There are a few things you can look for to see if the wood you intend to purchase is seasoned or not. Well seasoned firewood generally has darkened ends with cracks or splits visible, it is relatively lightweight, and makes a clear “clunk” when two pieces are beat together. Green wood on the other hand is very heavy, the ends look fresher, and it tends to make a dull “thud” when struck. These clues can fool you however, and by far the best way to be sure you have good wood when you need it is to buy your wood the spring before you intend to burn it and store it properly.

Storing Firewood
Even well seasoned firewood can be ruined by bad storage. Exposed to constant rain or covered in snow, wood will reabsorb large amounts of water, making it unfit to burn and causing it to rot before it can be used. Wood should be stored off the ground if possible and protected from excess moisture when weather threatens.

The ideal situation is a wood shed, where there is a roof but open or loose sides for plenty of air circulation to promote drying. Next best would be to keep the wood pile in a sunny location and cover it on rainy or snowy days, being sure to remove the covering during fair weather to allow air movement and to avoid trapping ground moisture under the covering. Also don’t forget that your woodpile also looks like heaven to termites, so it’s best to only keep a week or so worth of wood near the house in easy reach. With proper storage you can turn even the greenest wood into great firewood in 6 months or a year, and it can be expected to last 3 or 4 years if necessary.

Buying Firewood
Firewood is generally sold by volume, the most common measure being the cord. Other terms often employed are face cord, rick, or often just a truckload. A standard cord of firewood is 128 cubic feet of wood, generally measured as a pile 8 feet long by 4 feet tall by 4 feet deep. A face cord is also 8 feet long by 4 feet tall, but it is only as deep as the wood is cut, so a face cord of 16″ wood actually is only 1/3 of a cord, 24″ wood yields 1/2 of a cord, and so on.

Webster defines a rick simply as a pile, and truck sizes obviously vary tremendously, so it is very important that you get all of this straight with the seller before agreeing on a price; there is much room for misunderstanding. It is best to have your wood storage area set up in standard 4 or 8 foot increments, pay the wood seller the extra few dollars often charged to stack the wood, and warn him before he arrives that you will cheerfully pay only when the wood actually measures up to an agreed upon amount.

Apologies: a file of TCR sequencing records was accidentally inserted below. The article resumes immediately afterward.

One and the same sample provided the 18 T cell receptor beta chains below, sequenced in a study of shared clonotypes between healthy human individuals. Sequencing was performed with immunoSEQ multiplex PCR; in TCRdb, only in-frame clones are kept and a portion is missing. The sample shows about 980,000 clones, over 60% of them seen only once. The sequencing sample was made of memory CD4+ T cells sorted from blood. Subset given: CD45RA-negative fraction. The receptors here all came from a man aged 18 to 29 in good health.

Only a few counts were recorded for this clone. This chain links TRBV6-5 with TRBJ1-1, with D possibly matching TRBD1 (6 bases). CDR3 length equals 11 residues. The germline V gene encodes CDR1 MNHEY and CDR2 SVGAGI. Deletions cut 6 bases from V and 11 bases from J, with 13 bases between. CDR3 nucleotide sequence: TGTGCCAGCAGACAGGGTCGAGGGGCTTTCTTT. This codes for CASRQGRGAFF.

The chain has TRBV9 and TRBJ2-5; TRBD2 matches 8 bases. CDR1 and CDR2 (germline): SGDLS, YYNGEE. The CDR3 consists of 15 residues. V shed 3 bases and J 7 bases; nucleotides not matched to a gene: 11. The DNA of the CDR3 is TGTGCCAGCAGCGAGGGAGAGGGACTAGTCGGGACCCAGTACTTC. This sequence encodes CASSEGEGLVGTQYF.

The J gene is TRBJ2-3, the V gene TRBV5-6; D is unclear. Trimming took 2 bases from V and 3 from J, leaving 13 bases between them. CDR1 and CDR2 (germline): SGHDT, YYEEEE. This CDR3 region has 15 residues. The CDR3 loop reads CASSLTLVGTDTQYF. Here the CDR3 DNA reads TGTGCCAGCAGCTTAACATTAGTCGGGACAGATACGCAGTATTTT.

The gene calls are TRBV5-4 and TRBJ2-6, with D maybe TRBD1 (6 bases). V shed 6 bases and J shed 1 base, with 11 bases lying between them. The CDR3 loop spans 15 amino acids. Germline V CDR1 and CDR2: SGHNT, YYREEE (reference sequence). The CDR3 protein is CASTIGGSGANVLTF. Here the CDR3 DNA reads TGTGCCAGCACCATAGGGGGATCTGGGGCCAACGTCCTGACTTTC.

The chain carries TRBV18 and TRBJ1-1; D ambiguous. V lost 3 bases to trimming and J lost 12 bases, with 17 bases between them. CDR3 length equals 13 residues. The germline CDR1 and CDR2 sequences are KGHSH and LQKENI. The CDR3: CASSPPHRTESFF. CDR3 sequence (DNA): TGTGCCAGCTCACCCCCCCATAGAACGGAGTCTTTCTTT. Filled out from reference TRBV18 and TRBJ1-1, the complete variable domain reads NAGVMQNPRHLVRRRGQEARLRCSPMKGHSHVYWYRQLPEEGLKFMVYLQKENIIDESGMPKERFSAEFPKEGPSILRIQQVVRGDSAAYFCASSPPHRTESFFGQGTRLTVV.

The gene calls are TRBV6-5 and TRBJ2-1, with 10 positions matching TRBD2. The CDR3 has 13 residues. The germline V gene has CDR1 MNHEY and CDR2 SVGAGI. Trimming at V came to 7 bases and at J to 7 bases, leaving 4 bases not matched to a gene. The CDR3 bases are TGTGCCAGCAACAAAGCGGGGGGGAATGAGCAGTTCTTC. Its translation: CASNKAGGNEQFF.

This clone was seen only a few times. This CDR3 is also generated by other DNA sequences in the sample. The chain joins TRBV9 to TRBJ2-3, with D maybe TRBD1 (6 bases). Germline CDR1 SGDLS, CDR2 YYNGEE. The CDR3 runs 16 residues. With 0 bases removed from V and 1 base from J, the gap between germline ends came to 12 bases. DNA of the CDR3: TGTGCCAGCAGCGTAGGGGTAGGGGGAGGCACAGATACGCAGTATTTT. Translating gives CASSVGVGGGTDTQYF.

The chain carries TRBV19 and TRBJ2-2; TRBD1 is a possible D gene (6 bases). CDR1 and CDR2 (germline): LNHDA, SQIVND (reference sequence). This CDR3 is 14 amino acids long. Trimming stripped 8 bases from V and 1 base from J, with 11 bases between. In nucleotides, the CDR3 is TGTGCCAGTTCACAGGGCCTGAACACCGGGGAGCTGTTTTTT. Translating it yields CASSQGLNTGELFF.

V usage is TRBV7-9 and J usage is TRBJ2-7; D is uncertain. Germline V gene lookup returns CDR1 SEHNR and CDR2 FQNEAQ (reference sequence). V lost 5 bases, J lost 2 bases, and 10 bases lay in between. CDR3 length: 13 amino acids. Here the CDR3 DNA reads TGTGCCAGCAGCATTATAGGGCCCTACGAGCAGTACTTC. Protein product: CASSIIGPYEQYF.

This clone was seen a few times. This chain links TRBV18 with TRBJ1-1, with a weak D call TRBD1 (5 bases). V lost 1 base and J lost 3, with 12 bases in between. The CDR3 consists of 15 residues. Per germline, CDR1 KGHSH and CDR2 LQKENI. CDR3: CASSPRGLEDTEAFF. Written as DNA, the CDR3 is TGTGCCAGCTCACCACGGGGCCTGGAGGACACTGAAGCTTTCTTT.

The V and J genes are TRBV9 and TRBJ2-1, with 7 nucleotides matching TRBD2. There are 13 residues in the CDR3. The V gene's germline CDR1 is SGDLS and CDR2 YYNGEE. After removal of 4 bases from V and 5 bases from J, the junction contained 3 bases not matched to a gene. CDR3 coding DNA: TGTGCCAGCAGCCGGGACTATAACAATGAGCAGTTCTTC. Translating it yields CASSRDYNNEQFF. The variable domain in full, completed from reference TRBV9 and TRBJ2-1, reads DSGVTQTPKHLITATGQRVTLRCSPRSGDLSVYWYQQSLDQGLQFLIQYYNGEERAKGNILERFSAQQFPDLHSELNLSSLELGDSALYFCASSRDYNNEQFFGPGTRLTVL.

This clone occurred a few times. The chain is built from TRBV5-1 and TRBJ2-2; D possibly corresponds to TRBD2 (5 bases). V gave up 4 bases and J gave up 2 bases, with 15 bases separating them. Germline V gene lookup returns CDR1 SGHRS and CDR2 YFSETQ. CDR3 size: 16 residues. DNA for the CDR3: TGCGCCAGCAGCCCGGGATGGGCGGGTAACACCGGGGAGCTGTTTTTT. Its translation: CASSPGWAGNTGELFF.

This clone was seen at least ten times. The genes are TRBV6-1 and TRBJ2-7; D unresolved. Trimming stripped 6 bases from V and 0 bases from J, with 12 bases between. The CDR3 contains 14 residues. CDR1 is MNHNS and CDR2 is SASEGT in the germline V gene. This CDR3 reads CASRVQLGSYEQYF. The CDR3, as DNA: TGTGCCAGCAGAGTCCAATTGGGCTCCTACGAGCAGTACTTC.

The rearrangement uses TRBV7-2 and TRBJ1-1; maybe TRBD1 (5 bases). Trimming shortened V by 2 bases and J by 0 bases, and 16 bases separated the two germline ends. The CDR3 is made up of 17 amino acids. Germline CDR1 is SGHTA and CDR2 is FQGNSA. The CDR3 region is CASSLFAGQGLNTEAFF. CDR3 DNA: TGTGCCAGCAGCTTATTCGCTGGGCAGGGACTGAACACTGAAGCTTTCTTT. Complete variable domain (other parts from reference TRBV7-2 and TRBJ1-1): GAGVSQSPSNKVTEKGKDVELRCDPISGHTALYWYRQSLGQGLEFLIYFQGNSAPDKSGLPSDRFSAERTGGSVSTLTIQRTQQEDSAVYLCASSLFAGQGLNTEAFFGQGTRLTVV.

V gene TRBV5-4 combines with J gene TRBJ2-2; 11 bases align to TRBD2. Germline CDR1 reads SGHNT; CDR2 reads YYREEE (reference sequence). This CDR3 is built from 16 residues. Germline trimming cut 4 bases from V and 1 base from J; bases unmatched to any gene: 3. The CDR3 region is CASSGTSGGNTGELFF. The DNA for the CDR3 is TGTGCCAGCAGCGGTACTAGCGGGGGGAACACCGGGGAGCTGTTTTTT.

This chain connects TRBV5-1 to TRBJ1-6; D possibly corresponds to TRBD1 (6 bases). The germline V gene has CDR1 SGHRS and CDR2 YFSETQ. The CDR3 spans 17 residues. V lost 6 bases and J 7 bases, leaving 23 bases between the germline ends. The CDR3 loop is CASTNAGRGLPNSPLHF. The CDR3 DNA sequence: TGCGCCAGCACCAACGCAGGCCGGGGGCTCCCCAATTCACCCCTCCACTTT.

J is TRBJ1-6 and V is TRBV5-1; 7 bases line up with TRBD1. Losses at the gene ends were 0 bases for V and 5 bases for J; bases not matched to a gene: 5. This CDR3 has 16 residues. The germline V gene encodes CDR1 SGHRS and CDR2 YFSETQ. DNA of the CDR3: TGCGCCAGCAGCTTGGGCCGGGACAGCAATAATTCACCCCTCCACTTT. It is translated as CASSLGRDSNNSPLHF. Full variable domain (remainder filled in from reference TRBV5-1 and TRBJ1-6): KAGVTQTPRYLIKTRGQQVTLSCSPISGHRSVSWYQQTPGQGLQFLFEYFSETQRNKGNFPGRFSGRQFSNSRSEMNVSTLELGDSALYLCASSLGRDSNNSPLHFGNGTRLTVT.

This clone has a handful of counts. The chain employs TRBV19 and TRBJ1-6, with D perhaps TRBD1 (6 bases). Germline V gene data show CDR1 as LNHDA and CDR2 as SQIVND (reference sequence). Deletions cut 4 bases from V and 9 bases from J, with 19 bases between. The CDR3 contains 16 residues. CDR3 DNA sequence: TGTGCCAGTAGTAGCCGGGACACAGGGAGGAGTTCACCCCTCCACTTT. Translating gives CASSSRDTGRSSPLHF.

Another thought concerning getting what you pay for is that although firewood is usually sold by volume, heat production is dependent on weight. Pound for pound, all wood has approximately the same BTU content, but a cord of seasoned hardwood weighs about twice as much as the same volume of softwood, and consequently contains almost twice as much potential heat. If the wood you are buying is not all hardwood, consider offering a little less in payment.

I hope this has cleared up any doubts you may have had, and as always, we are always at your service in The Black Hills.

Gil Hitesman

CEO Woodland Construction

Chimney Sweep Specialist

Roofing Types

July 29th, 2010

Sturgis Bike Week Is Right Around The Corner

July 12th, 2010

   Well, It seems like only last week that the bikes were rolling down Main St. In just a couple of weeks the Rally will be in full swing.

   The first rally was held on August 14, 1938, by the “Jackpine Gypsies” motorcycle club, who still own and operate the tracks, hillclimb, and field areas where the rally is centered. The first event was called the “Black Hills Classic” and consisted of a single race with nine participants and a small audience. The founder is generally considered to be Clarence “Pappy” Hoel. He purchased an Indian Motorcycle franchise in Sturgis in 1936 and formed the “Jackpine Gypsies” that same year.

The focus of a motorcycle rally was originally racing and stunts. In 1961, the rally was expanded to include the Hillclimb and Motocross races.  This could include half-mile track racing (the first year in Sturgis, there were 19 participants), intentional board wall crashes, ramp jumps and head-on collisions with automobiles.